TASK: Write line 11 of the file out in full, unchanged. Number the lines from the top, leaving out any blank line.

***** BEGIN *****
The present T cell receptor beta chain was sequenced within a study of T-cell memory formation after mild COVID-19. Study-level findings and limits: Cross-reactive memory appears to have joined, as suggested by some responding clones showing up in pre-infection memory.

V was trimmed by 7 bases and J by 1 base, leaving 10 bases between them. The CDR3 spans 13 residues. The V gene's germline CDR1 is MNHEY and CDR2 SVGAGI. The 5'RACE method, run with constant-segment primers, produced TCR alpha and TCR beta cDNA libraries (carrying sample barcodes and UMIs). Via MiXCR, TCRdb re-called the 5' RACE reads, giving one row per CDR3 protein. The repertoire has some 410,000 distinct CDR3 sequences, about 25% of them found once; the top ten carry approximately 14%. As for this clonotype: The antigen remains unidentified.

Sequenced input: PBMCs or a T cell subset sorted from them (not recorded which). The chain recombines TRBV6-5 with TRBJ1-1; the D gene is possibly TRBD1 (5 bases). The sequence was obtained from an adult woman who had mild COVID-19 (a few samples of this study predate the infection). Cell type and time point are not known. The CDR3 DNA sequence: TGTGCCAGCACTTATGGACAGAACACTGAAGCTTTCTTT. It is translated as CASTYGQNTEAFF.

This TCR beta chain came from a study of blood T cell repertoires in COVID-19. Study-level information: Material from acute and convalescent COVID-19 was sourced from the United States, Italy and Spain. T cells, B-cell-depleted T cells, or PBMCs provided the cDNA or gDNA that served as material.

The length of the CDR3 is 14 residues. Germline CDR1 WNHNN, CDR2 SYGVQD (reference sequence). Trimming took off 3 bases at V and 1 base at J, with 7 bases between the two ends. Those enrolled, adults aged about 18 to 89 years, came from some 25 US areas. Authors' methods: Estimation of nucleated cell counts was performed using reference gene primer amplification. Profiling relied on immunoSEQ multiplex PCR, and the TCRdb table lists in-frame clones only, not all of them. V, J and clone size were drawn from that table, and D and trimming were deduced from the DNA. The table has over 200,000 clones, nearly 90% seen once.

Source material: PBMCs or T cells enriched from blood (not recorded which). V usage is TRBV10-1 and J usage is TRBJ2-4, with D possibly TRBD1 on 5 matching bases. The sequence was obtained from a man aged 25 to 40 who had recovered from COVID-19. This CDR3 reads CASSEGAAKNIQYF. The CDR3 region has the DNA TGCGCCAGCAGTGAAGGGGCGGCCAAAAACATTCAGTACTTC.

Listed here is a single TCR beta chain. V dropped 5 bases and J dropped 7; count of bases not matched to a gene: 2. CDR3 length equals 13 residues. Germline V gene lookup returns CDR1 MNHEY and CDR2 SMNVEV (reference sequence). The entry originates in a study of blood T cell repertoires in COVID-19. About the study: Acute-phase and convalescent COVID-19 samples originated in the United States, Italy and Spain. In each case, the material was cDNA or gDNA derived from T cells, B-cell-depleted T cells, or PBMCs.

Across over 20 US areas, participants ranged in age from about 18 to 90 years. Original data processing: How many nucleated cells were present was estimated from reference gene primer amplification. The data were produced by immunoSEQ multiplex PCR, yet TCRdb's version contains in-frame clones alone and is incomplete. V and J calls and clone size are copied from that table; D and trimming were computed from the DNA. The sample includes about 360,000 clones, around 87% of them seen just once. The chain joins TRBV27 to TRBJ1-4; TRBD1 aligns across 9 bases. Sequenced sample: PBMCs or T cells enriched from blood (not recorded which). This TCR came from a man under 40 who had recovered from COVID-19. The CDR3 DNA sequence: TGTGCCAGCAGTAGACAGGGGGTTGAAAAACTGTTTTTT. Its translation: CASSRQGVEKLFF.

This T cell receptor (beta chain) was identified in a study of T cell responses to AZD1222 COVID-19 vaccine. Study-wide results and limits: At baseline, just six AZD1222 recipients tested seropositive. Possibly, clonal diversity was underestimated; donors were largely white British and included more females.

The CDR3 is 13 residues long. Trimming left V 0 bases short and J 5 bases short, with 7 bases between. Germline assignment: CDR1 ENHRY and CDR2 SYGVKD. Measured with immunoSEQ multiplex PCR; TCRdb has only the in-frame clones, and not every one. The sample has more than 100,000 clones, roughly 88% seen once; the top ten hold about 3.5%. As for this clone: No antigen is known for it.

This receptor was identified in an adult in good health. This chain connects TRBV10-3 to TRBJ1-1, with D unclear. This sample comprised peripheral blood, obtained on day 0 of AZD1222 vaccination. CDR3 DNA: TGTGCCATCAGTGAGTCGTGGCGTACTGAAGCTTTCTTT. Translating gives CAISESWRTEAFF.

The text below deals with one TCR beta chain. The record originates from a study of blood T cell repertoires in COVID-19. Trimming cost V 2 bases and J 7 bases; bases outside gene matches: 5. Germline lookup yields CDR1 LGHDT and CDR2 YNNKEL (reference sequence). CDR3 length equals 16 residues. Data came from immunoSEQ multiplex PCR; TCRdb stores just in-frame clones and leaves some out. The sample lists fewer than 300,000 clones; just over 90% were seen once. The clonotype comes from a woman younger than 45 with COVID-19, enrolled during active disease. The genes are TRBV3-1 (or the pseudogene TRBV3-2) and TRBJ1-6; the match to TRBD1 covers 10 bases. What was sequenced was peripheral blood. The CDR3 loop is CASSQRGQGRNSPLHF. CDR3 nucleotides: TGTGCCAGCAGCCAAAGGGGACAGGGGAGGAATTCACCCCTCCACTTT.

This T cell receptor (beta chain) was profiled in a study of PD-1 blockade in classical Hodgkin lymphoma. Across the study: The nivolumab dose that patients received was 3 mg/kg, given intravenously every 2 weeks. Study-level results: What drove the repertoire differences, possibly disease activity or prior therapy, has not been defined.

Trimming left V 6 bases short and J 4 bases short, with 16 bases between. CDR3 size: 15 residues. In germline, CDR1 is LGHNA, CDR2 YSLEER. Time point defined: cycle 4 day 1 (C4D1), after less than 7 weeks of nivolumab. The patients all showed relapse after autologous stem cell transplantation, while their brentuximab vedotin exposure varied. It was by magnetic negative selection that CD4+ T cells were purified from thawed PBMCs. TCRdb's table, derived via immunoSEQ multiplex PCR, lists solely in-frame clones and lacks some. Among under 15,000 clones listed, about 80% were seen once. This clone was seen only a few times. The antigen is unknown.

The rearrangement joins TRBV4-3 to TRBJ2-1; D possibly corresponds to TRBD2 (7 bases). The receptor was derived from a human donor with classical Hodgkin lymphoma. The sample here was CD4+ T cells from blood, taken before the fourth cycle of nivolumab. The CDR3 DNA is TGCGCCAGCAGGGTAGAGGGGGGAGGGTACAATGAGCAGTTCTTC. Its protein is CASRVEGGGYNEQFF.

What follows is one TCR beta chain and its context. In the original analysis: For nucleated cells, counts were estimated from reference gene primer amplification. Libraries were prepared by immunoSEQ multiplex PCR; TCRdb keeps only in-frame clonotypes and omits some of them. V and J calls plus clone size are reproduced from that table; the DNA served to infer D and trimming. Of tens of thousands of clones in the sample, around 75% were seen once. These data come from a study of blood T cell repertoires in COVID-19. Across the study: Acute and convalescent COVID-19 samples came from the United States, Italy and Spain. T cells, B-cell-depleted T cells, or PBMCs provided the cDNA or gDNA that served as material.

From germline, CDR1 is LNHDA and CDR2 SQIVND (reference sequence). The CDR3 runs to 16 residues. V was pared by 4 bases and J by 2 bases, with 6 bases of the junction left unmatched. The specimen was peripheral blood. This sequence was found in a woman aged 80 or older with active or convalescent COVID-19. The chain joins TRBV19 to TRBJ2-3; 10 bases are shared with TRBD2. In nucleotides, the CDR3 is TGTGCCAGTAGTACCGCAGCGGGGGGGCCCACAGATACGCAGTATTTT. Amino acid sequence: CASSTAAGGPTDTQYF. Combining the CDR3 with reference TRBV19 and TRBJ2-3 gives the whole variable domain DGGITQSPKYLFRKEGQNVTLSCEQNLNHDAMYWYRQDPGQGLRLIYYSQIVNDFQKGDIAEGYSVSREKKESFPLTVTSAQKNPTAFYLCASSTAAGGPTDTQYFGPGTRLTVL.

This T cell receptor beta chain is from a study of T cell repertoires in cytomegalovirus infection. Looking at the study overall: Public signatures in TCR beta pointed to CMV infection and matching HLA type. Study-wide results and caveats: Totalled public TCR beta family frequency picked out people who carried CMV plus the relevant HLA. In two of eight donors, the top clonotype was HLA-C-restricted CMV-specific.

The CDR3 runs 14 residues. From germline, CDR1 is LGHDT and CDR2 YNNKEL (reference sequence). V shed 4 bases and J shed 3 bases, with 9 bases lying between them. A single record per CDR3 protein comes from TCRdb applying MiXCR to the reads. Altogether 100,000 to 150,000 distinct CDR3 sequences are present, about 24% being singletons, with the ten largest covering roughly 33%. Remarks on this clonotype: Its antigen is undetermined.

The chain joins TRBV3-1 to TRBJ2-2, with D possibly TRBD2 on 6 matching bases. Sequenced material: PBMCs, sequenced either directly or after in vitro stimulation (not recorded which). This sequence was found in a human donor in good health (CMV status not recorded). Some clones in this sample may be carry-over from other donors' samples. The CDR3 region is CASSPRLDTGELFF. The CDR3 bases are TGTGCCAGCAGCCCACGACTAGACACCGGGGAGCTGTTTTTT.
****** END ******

This receptor was identified in an adult in good health. This chain connects TRBV10-3 to TRBJ1-1, with D unclear. This sample comprised peripheral blood, obtained on day 0 of AZD1222 vaccination. CDR3 DNA: TGTGCCATCAGTGAGTCGTGGCGTACTGAAGCTTTCTTT. Translating gives CAISESWRTEAFF.